Osteoarthritis affects many people, but there are many misconceptions associated with the condition. We get experts to throw more light on the issue.
Shekhar had always been an active person. Apart from his regular gymming schedule, he would also participate in marathons and cycling rallies. He was also a stickler for a healthy diet. However, as he approached his 50s, he began to notice that he couldn’t be as agile as earlier, and no, this was no age-related slowdown. His knees were starting to bother him, and the pain got so bad that he finally agreed to visit a doctor. A series of tests later he was diagnosed with osteoarthritis.
“Osteoarthritis is a degenerative process. A normal person injures his cartilage in his day-to-day activities. However, the body can repair this damage. But, in people with osteoarthritis, the body’s ability to repair this cartilage damage is defective. It is one of the commonest forms of arthritis,” explains Dr K. J. Reddy, Senior Orthopedic Consultant and Knee Specialist.
Osteoarthritis is generally seen in middle-aged people. According to Dr Reddy, there are two types of osteoarthritis, primary and secondary. “The primary kind occurs later in life, usually after the age of 50 years. The secondary kind, as the name suggests, is secondary to a pre-existing condition. For instance, an accident that damages the knee joint is likely to result in osteoarthritis. Or for that matter an infection in the joints, deformity due to rickets, Fluorosis or abnormal weight bearing on the joints can all lead to osteoarthritis,” he says.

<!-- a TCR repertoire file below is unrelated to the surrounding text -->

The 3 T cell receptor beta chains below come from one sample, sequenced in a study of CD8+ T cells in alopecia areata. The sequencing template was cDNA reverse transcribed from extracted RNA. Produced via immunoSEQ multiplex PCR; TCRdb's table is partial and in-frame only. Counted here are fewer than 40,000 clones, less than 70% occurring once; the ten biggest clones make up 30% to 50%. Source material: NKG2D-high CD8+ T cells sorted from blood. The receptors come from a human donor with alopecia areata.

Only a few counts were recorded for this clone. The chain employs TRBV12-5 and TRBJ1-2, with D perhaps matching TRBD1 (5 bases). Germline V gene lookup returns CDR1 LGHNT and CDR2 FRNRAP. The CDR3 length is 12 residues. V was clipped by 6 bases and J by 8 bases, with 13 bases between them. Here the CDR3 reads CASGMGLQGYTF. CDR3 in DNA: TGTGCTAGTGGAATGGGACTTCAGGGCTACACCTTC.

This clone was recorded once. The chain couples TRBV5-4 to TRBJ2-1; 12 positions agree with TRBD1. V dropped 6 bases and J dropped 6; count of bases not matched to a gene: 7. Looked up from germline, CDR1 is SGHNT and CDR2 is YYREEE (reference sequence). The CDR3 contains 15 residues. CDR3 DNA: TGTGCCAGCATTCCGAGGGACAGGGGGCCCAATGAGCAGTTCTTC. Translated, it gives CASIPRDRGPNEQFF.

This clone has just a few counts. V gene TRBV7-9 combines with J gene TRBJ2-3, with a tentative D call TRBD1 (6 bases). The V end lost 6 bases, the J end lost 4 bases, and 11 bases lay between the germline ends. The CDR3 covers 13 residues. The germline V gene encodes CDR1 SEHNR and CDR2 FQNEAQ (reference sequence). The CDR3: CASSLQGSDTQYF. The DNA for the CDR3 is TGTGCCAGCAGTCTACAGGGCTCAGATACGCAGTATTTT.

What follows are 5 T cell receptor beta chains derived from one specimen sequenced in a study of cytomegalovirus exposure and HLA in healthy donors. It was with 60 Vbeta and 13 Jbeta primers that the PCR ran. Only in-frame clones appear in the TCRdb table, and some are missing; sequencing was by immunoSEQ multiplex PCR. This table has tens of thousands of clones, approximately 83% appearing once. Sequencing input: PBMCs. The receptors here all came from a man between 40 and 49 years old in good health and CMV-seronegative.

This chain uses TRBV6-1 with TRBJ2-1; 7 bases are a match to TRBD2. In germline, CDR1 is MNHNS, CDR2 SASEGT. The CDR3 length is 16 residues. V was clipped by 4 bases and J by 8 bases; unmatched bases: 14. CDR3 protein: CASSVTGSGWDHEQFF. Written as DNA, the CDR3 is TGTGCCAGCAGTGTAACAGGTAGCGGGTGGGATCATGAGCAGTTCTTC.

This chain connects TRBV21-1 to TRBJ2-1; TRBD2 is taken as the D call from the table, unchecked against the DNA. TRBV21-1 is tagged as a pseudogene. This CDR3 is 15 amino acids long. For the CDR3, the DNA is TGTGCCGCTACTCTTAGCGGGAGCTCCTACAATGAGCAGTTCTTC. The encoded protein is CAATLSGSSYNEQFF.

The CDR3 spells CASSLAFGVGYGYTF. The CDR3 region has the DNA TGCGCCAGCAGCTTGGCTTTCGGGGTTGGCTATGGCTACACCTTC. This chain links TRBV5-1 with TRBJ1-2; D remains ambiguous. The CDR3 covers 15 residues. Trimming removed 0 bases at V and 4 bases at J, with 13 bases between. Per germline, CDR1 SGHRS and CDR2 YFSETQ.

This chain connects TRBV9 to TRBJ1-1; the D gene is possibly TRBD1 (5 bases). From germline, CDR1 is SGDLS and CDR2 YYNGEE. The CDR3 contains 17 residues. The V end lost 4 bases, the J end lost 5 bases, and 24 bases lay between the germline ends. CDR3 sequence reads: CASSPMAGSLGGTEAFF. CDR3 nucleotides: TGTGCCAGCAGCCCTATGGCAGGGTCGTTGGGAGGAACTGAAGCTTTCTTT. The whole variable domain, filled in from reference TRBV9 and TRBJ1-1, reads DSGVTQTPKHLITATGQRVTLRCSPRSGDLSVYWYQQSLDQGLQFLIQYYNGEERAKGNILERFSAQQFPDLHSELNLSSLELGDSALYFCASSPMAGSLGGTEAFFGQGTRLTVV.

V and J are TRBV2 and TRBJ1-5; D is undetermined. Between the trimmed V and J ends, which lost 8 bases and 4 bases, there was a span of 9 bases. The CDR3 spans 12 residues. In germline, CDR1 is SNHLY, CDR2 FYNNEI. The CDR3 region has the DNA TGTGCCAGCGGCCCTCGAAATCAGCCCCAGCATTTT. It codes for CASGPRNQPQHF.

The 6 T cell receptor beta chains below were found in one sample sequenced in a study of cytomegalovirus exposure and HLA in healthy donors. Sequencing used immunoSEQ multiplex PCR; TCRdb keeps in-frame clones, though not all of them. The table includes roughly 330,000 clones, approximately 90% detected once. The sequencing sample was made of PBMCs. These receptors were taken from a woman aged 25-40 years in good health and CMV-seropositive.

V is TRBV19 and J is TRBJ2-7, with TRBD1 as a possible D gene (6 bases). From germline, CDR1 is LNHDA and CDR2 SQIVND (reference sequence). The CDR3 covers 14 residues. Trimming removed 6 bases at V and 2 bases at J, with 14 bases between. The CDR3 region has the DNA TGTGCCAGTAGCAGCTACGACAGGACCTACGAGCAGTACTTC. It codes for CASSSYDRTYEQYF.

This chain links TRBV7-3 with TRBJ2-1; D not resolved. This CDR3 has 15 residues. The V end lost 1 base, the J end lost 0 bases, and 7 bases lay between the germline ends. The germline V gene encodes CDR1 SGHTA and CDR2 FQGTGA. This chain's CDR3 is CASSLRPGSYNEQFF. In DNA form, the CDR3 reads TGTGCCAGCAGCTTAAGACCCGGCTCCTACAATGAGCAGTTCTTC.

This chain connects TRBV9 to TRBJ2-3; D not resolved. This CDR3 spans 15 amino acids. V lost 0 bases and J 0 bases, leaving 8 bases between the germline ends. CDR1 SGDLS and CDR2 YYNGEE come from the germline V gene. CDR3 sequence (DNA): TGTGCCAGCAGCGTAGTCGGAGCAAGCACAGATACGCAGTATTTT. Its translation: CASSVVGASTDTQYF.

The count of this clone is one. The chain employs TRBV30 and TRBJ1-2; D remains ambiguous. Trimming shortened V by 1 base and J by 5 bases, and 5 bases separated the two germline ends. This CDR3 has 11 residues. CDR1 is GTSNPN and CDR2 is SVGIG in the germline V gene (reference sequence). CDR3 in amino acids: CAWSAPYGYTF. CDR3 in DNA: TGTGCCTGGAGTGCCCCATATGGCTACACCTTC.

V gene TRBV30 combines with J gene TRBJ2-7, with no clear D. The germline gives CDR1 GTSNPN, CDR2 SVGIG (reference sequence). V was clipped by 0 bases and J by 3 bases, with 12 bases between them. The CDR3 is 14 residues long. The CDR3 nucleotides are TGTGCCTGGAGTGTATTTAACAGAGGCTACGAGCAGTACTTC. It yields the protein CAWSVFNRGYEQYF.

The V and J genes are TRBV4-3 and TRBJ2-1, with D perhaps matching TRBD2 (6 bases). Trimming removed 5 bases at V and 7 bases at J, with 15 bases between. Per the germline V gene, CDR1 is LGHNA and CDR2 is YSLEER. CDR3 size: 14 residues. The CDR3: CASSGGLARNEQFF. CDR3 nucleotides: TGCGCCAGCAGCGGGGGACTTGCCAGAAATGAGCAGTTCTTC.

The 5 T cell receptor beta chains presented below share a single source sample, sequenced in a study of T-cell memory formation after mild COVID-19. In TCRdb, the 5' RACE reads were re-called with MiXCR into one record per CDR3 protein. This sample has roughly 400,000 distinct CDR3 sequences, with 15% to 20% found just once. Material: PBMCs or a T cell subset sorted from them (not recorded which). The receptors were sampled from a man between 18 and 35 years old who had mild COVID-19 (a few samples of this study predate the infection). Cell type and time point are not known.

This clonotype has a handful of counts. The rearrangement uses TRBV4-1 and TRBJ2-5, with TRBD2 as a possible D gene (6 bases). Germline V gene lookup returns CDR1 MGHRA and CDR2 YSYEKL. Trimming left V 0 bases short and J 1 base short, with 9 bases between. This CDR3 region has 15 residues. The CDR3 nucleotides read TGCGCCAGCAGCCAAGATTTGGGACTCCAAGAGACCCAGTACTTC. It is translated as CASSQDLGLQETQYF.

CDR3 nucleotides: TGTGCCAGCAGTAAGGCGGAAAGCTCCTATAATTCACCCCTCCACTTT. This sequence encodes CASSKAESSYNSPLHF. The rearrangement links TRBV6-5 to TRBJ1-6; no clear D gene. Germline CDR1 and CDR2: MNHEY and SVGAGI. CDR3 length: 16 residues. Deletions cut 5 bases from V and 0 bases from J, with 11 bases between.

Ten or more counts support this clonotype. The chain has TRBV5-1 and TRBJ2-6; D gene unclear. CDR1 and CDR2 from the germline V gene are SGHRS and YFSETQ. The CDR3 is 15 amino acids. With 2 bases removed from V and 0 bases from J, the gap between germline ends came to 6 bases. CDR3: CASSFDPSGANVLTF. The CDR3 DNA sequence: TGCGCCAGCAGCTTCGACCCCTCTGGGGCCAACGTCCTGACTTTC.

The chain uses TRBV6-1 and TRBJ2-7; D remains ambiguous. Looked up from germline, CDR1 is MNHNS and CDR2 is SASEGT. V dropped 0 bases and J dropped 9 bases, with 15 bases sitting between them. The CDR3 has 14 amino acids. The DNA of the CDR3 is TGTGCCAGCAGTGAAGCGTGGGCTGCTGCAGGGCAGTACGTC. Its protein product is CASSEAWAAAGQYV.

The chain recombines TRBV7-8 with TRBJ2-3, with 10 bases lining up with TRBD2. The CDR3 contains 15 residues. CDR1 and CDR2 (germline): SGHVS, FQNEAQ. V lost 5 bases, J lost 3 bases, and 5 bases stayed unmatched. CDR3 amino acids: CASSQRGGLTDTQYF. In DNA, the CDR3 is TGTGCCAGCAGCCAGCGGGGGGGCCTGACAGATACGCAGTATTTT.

Osteoarthritis usually occurs with pain, stiffness, and swelling around the joints. As the ailment progresses, it can lead to complete stiffness of the joints. A person with osteoarthritis will have decreased mobility and climbing stairs or sitting on the floor will be rather difficult for them.
“There are four stages of this ailment. While stage 1 can be treated with medication and physiotherapy, stages 2 and 3 can be treated with stem cell therapy or joint fluid injections. Arthroscopic surgery or endoscopic surgery can be done to preserve the knee and also repair it. However, in stage 4, the damage is complete, and a knee replacement surgery is required,” further adds Dr Reddy.
“While the condition cannot be reversed, its progression can be slowed down,” says Dr Reddy. “Research is still on to find a way to reverse the condition. However, physiotherapy is of key importance in the treatment, as it helps build muscle strength. This way, the load can be borne by the muscles and not the joints alone.”